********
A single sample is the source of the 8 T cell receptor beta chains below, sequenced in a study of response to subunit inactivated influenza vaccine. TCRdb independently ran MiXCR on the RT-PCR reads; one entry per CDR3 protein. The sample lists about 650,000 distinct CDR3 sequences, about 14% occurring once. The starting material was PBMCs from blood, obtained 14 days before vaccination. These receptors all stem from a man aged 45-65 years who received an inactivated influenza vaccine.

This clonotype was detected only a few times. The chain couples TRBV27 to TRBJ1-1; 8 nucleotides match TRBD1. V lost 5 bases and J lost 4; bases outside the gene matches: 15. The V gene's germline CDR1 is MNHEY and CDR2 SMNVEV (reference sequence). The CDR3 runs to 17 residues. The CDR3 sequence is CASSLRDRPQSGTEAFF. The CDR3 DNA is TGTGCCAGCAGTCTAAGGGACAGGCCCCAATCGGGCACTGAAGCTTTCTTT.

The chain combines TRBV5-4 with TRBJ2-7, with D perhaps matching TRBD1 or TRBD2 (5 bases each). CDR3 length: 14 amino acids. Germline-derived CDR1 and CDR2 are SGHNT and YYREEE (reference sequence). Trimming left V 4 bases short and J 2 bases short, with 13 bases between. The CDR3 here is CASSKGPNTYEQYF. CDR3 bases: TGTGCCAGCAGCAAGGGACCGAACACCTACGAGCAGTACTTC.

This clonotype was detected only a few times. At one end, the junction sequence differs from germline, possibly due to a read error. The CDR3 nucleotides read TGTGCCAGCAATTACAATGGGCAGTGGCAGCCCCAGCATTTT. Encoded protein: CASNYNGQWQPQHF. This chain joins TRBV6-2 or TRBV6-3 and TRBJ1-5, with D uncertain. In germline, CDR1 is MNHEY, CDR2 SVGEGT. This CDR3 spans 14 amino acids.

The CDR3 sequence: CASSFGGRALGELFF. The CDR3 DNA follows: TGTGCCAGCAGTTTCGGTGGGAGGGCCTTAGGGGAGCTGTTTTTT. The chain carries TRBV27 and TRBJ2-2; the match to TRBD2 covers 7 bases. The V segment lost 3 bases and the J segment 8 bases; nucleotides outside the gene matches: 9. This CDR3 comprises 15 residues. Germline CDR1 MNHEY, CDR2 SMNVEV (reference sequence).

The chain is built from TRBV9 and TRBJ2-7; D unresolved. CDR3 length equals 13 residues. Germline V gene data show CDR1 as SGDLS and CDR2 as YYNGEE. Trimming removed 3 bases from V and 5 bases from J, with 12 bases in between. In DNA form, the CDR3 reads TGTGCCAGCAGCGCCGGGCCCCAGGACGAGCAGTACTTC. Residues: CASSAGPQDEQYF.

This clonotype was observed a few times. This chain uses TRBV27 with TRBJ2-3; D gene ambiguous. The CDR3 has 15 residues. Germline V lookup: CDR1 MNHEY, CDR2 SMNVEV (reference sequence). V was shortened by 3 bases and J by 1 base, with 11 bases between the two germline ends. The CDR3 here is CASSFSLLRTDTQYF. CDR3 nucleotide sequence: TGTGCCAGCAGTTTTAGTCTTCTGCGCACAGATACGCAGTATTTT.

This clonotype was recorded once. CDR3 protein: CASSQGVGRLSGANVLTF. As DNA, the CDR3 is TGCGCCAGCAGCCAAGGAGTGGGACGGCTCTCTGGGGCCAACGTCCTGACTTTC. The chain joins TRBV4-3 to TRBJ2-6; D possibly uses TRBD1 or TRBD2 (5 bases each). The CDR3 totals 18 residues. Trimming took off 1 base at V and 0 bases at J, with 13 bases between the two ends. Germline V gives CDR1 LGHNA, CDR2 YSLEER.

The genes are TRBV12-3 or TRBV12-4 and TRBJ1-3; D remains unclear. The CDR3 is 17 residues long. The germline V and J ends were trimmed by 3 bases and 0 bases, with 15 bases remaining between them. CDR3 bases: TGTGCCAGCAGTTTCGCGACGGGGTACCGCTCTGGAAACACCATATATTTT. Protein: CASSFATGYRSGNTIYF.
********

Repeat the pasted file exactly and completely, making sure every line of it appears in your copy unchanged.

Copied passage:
A single sample is the source of the 8 T cell receptor beta chains below, sequenced in a study of response to subunit inactivated influenza vaccine. TCRdb independently ran MiXCR on the RT-PCR reads; one entry per CDR3 protein. The sample lists about 650,000 distinct CDR3 sequences, about 14% occurring once. The starting material was PBMCs from blood, obtained 14 days before vaccination. These receptors all stem from a man aged 45-65 years who received an inactivated influenza vaccine.

This clonotype was detected only a few times. The chain couples TRBV27 to TRBJ1-1; 8 nucleotides match TRBD1. V lost 5 bases and J lost 4; bases outside the gene matches: 15. The V gene's germline CDR1 is MNHEY and CDR2 SMNVEV (reference sequence). The CDR3 runs to 17 residues. The CDR3 sequence is CASSLRDRPQSGTEAFF. The CDR3 DNA is TGTGCCAGCAGTCTAAGGGACAGGCCCCAATCGGGCACTGAAGCTTTCTTT.

The chain combines TRBV5-4 with TRBJ2-7, with D perhaps matching TRBD1 or TRBD2 (5 bases each). CDR3 length: 14 amino acids. Germline-derived CDR1 and CDR2 are SGHNT and YYREEE (reference sequence). Trimming left V 4 bases short and J 2 bases short, with 13 bases between. The CDR3 here is CASSKGPNTYEQYF. CDR3 bases: TGTGCCAGCAGCAAGGGACCGAACACCTACGAGCAGTACTTC.

This clonotype was detected only a few times. At one end, the junction sequence differs from germline, possibly due to a read error. The CDR3 nucleotides read TGTGCCAGCAATTACAATGGGCAGTGGCAGCCCCAGCATTTT. Encoded protein: CASNYNGQWQPQHF. This chain joins TRBV6-2 or TRBV6-3 and TRBJ1-5, with D uncertain. In germline, CDR1 is MNHEY, CDR2 SVGEGT. This CDR3 spans 14 amino acids.

The CDR3 sequence: CASSFGGRALGELFF. The CDR3 DNA follows: TGTGCCAGCAGTTTCGGTGGGAGGGCCTTAGGGGAGCTGTTTTTT. The chain carries TRBV27 and TRBJ2-2; the match to TRBD2 covers 7 bases. The V segment lost 3 bases and the J segment 8 bases; nucleotides outside the gene matches: 9. This CDR3 comprises 15 residues. Germline CDR1 MNHEY, CDR2 SMNVEV (reference sequence).

The chain is built from TRBV9 and TRBJ2-7; D unresolved. CDR3 length equals 13 residues. Germline V gene data show CDR1 as SGDLS and CDR2 as YYNGEE. Trimming removed 3 bases from V and 5 bases from J, with 12 bases in between. In DNA form, the CDR3 reads TGTGCCAGCAGCGCCGGGCCCCAGGACGAGCAGTACTTC. Residues: CASSAGPQDEQYF.

This clonotype was observed a few times. This chain uses TRBV27 with TRBJ2-3; D gene ambiguous. The CDR3 has 15 residues. Germline V lookup: CDR1 MNHEY, CDR2 SMNVEV (reference sequence). V was shortened by 3 bases and J by 1 base, with 11 bases between the two germline ends. The CDR3 here is CASSFSLLRTDTQYF. CDR3 nucleotide sequence: TGTGCCAGCAGTTTTAGTCTTCTGCGCACAGATACGCAGTATTTT.

This clonotype was recorded once. CDR3 protein: CASSQGVGRLSGANVLTF. As DNA, the CDR3 is TGCGCCAGCAGCCAAGGAGTGGGACGGCTCTCTGGGGCCAACGTCCTGACTTTC. The chain joins TRBV4-3 to TRBJ2-6; D possibly uses TRBD1 or TRBD2 (5 bases each). The CDR3 totals 18 residues. Trimming took off 1 base at V and 0 bases at J, with 13 bases between the two ends. Germline V gives CDR1 LGHNA, CDR2 YSLEER.

The genes are TRBV12-3 or TRBV12-4 and TRBJ1-3; D remains unclear. The CDR3 is 17 residues long. The germline V and J ends were trimmed by 3 bases and 0 bases, with 15 bases remaining between them. CDR3 bases: TGTGCCAGCAGTTTCGCGACGGGGTACCGCTCTGGAAACACCATATATTTT. Protein: CASSFATGYRSGNTIYF.